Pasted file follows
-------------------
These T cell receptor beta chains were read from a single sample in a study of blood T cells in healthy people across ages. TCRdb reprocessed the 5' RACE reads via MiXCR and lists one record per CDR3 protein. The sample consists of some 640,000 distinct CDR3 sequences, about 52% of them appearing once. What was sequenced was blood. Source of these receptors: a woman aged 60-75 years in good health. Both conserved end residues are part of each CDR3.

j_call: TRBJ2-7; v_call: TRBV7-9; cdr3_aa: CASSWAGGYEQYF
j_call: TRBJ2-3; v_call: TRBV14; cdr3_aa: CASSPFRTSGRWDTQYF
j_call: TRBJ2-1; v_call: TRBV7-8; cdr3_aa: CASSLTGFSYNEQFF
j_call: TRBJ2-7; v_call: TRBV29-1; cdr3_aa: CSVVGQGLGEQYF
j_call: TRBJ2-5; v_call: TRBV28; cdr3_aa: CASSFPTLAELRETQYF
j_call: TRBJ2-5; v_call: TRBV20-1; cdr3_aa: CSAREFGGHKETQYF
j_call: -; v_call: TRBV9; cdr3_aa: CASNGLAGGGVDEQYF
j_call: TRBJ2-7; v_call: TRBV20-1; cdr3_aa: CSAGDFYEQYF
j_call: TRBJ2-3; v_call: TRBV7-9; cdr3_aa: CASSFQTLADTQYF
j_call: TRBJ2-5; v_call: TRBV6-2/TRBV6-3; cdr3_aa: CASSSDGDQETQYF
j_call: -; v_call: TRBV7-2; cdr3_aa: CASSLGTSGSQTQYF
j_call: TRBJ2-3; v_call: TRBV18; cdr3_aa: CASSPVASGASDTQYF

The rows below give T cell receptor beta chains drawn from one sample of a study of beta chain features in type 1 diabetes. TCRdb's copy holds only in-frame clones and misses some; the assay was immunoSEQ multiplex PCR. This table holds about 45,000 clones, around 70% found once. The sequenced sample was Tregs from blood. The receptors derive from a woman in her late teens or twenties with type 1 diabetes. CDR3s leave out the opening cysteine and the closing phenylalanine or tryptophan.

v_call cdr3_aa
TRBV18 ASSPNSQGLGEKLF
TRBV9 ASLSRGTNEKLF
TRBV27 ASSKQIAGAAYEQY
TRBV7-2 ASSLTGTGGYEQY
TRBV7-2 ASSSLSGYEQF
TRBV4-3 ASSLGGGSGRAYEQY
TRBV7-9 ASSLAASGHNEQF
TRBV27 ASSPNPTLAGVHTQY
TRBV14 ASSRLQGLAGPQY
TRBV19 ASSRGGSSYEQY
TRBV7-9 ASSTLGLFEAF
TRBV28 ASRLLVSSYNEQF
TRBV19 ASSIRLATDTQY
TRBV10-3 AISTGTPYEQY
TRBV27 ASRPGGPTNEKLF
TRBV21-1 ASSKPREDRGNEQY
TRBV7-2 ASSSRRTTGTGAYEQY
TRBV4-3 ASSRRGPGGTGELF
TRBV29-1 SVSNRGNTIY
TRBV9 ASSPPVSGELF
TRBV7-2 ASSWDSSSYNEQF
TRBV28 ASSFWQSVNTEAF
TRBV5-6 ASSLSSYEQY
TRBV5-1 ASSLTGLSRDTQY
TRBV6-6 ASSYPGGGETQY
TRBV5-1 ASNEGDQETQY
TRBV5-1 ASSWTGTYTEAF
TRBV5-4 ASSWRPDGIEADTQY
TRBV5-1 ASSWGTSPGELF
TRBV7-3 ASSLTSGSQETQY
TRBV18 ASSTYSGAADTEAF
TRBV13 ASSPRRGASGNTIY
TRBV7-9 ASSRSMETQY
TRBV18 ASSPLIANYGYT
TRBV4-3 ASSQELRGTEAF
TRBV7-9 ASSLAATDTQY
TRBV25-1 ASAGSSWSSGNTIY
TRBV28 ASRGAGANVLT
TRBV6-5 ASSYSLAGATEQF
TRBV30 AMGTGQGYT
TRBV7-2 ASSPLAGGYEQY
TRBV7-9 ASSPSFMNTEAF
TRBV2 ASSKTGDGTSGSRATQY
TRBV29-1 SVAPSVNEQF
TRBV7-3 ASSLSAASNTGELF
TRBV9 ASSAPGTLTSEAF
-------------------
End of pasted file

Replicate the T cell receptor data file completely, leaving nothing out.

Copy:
These T cell receptor beta chains were read from a single sample in a study of blood T cells in healthy people across ages. TCRdb reprocessed the 5' RACE reads via MiXCR and lists one record per CDR3 protein. The sample consists of some 640,000 distinct CDR3 sequences, about 52% of them appearing once. What was sequenced was blood. Source of these receptors: a woman aged 60-75 years in good health. Both conserved end residues are part of each CDR3.

j_call: TRBJ2-7; v_call: TRBV7-9; cdr3_aa: CASSWAGGYEQYF
j_call: TRBJ2-3; v_call: TRBV14; cdr3_aa: CASSPFRTSGRWDTQYF
j_call: TRBJ2-1; v_call: TRBV7-8; cdr3_aa: CASSLTGFSYNEQFF
j_call: TRBJ2-7; v_call: TRBV29-1; cdr3_aa: CSVVGQGLGEQYF
j_call: TRBJ2-5; v_call: TRBV28; cdr3_aa: CASSFPTLAELRETQYF
j_call: TRBJ2-5; v_call: TRBV20-1; cdr3_aa: CSAREFGGHKETQYF
j_call: -; v_call: TRBV9; cdr3_aa: CASNGLAGGGVDEQYF
j_call: TRBJ2-7; v_call: TRBV20-1; cdr3_aa: CSAGDFYEQYF
j_call: TRBJ2-3; v_call: TRBV7-9; cdr3_aa: CASSFQTLADTQYF
j_call: TRBJ2-5; v_call: TRBV6-2/TRBV6-3; cdr3_aa: CASSSDGDQETQYF
j_call: -; v_call: TRBV7-2; cdr3_aa: CASSLGTSGSQTQYF
j_call: TRBJ2-3; v_call: TRBV18; cdr3_aa: CASSPVASGASDTQYF

The rows below give T cell receptor beta chains drawn from one sample of a study of beta chain features in type 1 diabetes. TCRdb's copy holds only in-frame clones and misses some; the assay was immunoSEQ multiplex PCR. This table holds about 45,000 clones, around 70% found once. The sequenced sample was Tregs from blood. The receptors derive from a woman in her late teens or twenties with type 1 diabetes. CDR3s leave out the opening cysteine and the closing phenylalanine or tryptophan.

v_call cdr3_aa
TRBV18 ASSPNSQGLGEKLF
TRBV9 ASLSRGTNEKLF
TRBV27 ASSKQIAGAAYEQY
TRBV7-2 ASSLTGTGGYEQY
TRBV7-2 ASSSLSGYEQF
TRBV4-3 ASSLGGGSGRAYEQY
TRBV7-9 ASSLAASGHNEQF
TRBV27 ASSPNPTLAGVHTQY
TRBV14 ASSRLQGLAGPQY
TRBV19 ASSRGGSSYEQY
TRBV7-9 ASSTLGLFEAF
TRBV28 ASRLLVSSYNEQF
TRBV19 ASSIRLATDTQY
TRBV10-3 AISTGTPYEQY
TRBV27 ASRPGGPTNEKLF
TRBV21-1 ASSKPREDRGNEQY
TRBV7-2 ASSSRRTTGTGAYEQY
TRBV4-3 ASSRRGPGGTGELF
TRBV29-1 SVSNRGNTIY
TRBV9 ASSPPVSGELF
TRBV7-2 ASSWDSSSYNEQF
TRBV28 ASSFWQSVNTEAF
TRBV5-6 ASSLSSYEQY
TRBV5-1 ASSLTGLSRDTQY
TRBV6-6 ASSYPGGGETQY
TRBV5-1 ASNEGDQETQY
TRBV5-1 ASSWTGTYTEAF
TRBV5-4 ASSWRPDGIEADTQY
TRBV5-1 ASSWGTSPGELF
TRBV7-3 ASSLTSGSQETQY
TRBV18 ASSTYSGAADTEAF
TRBV13 ASSPRRGASGNTIY
TRBV7-9 ASSRSMETQY
TRBV18 ASSPLIANYGYT
TRBV4-3 ASSQELRGTEAF
TRBV7-9 ASSLAATDTQY
TRBV25-1 ASAGSSWSSGNTIY
TRBV28 ASRGAGANVLT
TRBV6-5 ASSYSLAGATEQF
TRBV30 AMGTGQGYT
TRBV7-2 ASSPLAGGYEQY
TRBV7-9 ASSPSFMNTEAF
TRBV2 ASSKTGDGTSGSRATQY
TRBV29-1 SVAPSVNEQF
TRBV7-3 ASSLSAASNTGELF
TRBV9 ASSAPGTLTSEAF